Injury and infection to the eye cause corneal scarring and affect over 1.5 million Americans each year. Despite the use of combat eye protection, eye injuries occurred in 16% of our wounded troops in Afghanistan and Iraq. Current therapies for corneal scarring or angiogenesis provide only short-term relief, cause serious side effects and are often ineffective. Over fifty thousand corneal transplantations in Americans each year and removal of eyes in 20% of the U.S. troops injured in recent wars highlight the incompetence of current therapy. The cornea is an ideal organ for gene therapy because of its accessibility and immune-privilege status. Recently we defined tissue-targeted GNPs or AAV5 vector gene therapy approaches for the normal and diseased rabbit eye, and showed that therapeutic genes can be delivered into target corneal cells efficiently to treat corneal scarring and angiogenesis. Our recent studies suggest that gold nanoparticles (GNPs) are safe for the cornea and thus can be used to deliver genes in the cornea in vivo. Our central hypothesis is that tissue-selective therapeutic gene delivery in the cornea can cure corneal disorders without causing significant side effects. This research project will test the hypotheses that GNPs stabilized in gum arabic or polyethyleneimine are nontoxic, non-immunogenic and efficient vehicles for transporting therapeutic genes into keratocytes of the rabbit cornea in vivo, can provide safe and novel nanotechnology-based nonviral gene therapy modalities to treat corneal diseases, and targeted delivery genes disabling transforming growth factor-2 (TGF2) function will impede corneal scarring in vivo. TGF2 gene has been shown to cause scarring in the cornea in vivo by promoting keratocyte transformation to myofibroblasts. We will define conditions for delivering therapeutic genes into rabbit keratocytes in vivo using GNPs stabilized in gum arabic or polyethyleneimine (Aim 1), test the efficacy of soluble type II TGF2 receptor (Aim 2) and bone morphogenic protein 7 (Aim 3) genes to control corneal scarring by delivering selected genes into rabbit keratocytes in vivo with GNPs or AAV5 vector. Our preliminary studies show that tested GNPs and AAV5 vectors are highly efficient in introducing genes selectively into rabbit keratocyte in vivo. Using rabbit corneal scarring model, tissue-targeted gene therapy approaches (recently optimized in our laboratory), bio-microscopy, immunocytochemistry, cellular and molecular assays testing of these aims will be accomplished. Successful completion of proposed research has the potential to extend an efficient new method to treat corneal scarring as well as other prevalent corneal diseases. Our studies on GNPs will substantially advance the research efforts in the field of ocular nanomedicine.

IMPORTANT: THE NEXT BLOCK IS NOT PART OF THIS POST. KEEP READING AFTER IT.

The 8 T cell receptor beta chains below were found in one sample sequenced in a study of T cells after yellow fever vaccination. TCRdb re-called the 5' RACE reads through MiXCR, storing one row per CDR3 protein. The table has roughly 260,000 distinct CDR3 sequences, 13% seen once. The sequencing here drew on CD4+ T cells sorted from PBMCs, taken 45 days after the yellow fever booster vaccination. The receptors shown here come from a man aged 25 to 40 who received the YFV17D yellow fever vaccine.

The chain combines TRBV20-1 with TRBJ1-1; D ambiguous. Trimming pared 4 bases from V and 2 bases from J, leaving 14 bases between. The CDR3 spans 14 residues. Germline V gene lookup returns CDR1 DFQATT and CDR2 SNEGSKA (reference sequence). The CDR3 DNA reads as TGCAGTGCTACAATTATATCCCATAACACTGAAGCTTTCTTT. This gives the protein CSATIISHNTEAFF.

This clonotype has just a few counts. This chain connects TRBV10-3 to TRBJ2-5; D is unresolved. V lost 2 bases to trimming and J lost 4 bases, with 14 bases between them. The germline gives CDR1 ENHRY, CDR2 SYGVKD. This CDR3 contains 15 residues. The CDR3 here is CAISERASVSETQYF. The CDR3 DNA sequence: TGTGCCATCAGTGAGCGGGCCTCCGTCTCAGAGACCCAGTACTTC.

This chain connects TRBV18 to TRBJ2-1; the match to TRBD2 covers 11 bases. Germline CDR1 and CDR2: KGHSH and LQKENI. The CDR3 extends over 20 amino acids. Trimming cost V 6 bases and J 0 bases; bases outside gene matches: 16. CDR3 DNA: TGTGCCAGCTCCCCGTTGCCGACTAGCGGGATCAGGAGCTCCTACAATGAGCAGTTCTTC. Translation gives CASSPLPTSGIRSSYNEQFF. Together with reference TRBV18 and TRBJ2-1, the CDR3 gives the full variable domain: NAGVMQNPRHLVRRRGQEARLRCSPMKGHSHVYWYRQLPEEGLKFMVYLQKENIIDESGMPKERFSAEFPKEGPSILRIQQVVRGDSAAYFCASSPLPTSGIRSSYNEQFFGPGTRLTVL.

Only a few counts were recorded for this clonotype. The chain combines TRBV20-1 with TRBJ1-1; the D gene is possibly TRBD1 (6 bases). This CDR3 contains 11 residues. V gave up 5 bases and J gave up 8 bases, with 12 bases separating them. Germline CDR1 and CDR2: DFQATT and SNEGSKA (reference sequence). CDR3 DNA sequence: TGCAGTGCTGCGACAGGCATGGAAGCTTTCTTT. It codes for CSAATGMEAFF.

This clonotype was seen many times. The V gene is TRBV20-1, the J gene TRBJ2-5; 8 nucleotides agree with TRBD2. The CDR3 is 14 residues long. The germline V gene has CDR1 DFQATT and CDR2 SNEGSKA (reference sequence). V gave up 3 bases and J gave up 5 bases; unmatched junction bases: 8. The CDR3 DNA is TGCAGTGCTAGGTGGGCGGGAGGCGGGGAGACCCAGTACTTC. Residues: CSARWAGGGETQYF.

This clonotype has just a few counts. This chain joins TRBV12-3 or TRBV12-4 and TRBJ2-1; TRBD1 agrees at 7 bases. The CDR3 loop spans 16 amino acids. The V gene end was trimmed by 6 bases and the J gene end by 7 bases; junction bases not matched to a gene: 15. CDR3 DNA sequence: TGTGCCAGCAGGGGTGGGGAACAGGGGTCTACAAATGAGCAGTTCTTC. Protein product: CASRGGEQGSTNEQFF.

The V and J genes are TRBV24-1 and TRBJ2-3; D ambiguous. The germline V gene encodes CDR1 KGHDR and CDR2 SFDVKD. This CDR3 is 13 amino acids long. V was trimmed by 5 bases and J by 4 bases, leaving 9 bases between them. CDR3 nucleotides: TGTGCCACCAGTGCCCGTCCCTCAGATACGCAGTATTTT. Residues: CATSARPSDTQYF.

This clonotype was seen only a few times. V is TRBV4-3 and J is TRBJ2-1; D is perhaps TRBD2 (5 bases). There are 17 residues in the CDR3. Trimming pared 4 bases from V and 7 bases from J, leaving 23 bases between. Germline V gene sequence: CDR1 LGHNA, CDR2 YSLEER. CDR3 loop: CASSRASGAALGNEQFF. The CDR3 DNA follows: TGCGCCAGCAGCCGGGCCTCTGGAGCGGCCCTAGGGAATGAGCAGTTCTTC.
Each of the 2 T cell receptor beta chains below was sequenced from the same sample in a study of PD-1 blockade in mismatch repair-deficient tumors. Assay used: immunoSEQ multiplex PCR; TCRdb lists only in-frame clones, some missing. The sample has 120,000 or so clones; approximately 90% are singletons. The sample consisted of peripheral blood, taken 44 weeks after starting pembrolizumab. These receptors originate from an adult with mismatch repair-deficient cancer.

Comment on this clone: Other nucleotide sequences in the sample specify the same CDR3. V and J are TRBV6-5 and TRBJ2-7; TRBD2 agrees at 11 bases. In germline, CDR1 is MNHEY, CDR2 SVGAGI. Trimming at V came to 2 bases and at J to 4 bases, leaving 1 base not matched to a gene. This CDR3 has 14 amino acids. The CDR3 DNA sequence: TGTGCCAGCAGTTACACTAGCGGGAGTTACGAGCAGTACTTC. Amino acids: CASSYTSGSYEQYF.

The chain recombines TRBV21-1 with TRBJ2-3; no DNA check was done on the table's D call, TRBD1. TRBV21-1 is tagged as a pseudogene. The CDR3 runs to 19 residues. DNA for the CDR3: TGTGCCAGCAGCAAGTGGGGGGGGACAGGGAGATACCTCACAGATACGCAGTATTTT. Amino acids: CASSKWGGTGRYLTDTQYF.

Project Narrative: Relevance to Veterans Health Clinically-oriented basic science research is important and fulfills the objective of the Veterans Health Administration objective to achieve excellence in health care for American veterans. This proposal provides an impetus toward the development of tissue-selective gene therapy methods using gold nanoparticles to treat corneal scarring which provide long-term benefits. Existing therapies provide only short-term benefits and are often ineffective. The proposed preclinical research lays the groundwork for the much-needed development of targeted, effective and long-term therapies to cure corneal scarring. Injury and infections to eye is known to cause corneal scarring. About 16% of our wounded troops in Afghanistan and Iraq wars sustained eye injuries despite wearing combat eye protection. Vision loss from eye trauma is a major problem among our military and no drugs are currently available to cure corneal scarring without causing serious side effects.